Colocation (also known as ‘co-location’ or ‘colo’) is the practice of housing privately-owned servers and networking equipment in a third party data centre. Instead of keeping servers in-house, in offices or at a private data centre, companies can choose to ‘co-locate’ their equipment by renting space in a colocation centre. Therefore, unlike other kinds of hosting, where customers can rent space on a server owned by a hosting provider, with colocation the customer already owns the server and rents the required physical space to house it within a data centre.
A colocation provider will rent out space in a data centre in which customers can install their equipment, but will also provide the power, bandwidth, IP address and cooling systems that the customer will require in order to successfully deploy their server. Space is rented out in terms of ‘racks’ and ‘cabinets’. A rack is a standardised frame for mounting equipment and hardware, usually horizontally. Equipment that is to be mounted in a rack is measured in rack units (U), where one rack unit is 1.75 inches. The price for a colocation plan is then calculated from the number of units required. A full size rack is 47U and is often called a ‘cabinet’. Depending on their budget and requirements a customer can rent full, half or partial cabinets.
Colocation allows customers to benefit from economies of scale that would not be available to them with an in-house option. Housing hardware in a colocation centre gives access to higher levels of bandwidth than would be achievable in a normal office server room, and at a much lower cost. Consequently, network latency can be far lower with colocation, whilst reliability can be significantly higher. There is greater protection from power outages, with numerous back-ups in place, and most good colocation providers will have staff on hand 24/7 to deal with any problems, should they arise.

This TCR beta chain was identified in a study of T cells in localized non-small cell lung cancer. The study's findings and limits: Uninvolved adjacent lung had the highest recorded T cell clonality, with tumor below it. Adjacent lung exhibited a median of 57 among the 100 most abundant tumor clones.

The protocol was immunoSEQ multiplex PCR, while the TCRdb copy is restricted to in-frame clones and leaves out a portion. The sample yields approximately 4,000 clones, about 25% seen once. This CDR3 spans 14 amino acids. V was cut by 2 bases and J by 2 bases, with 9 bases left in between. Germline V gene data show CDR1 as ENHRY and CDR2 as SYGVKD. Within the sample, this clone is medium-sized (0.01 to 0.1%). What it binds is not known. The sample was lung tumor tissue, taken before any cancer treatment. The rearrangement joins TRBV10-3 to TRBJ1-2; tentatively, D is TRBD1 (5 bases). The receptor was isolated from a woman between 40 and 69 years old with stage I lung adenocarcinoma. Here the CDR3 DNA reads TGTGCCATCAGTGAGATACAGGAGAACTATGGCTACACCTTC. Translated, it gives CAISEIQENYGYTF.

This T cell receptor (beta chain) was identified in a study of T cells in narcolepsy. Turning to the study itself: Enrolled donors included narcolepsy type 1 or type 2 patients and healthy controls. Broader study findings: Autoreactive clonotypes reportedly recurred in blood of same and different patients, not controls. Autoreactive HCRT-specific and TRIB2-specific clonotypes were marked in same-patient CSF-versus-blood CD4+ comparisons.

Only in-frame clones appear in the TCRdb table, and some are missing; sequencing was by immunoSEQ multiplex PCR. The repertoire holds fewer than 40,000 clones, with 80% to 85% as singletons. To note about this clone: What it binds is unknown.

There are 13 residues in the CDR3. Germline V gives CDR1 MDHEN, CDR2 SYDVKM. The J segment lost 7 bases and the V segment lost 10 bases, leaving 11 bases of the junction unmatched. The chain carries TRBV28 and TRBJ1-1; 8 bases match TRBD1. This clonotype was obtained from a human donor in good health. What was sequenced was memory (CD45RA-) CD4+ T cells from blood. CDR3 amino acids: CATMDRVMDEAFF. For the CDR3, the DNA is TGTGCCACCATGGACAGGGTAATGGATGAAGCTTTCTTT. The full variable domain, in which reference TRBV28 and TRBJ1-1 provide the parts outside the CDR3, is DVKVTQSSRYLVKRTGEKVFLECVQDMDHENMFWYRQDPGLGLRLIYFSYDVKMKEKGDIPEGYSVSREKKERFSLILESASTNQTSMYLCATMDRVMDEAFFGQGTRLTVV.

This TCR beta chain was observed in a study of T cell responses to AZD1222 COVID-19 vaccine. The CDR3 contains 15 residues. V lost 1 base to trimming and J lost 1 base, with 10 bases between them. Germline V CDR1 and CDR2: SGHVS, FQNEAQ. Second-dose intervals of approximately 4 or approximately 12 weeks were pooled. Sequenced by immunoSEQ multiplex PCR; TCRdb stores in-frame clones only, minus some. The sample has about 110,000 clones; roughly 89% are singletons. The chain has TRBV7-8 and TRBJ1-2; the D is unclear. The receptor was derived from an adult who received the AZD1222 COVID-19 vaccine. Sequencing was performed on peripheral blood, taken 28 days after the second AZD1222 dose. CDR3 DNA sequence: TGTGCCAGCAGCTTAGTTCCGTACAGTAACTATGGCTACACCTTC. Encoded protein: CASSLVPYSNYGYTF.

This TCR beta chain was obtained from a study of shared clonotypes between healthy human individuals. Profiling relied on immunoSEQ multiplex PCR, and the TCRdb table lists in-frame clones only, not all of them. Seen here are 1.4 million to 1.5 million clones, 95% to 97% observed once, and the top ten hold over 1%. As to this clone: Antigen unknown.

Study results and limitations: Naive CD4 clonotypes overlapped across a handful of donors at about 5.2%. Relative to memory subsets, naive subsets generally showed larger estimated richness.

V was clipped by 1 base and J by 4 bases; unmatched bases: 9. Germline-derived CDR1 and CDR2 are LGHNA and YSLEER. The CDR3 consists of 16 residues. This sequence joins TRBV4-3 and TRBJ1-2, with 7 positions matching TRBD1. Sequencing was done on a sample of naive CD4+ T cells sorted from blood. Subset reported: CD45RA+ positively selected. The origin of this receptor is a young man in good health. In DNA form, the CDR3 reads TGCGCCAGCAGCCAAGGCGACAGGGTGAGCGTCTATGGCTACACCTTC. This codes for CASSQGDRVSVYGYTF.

Customers may also choose colocation services because of the higher levels of physical security that are available in comparison with in-house hosting. For example, options such as CCTV monitoring and lockable (or ‘closed’) cabinets, which may be more difficult to implement in an in-house system, are used in colocation data centres in addition to other measures such as fire detection and suppression systems, mantraps and private suites.
Flexibility is a key element of colocation. Choosing a bespoke build allows customers to personalise their colocation plan and decide which aspects of their system they want to focus on. Having a range of different facilities on offer can also be highly useful to customers, allowing them to choose the infrastructure that best suits them and their budget. A Tier 1 colocation centre is similar to a server room and may be more appropriate for smaller businesses while a Tier 4 centre has much higher levels of uptime and redundancy and is more suitable for large corporations with mission critical systems.
Colocation allows users to take advantage of data centre infrastructure while maintaining control over the upkeep, maintenance and configuration of their servers. It can be cost effective and can free up valuable space in offices. Colocation also saves resources that would otherwise be spent dealing with the logistics of keeping servers in-house.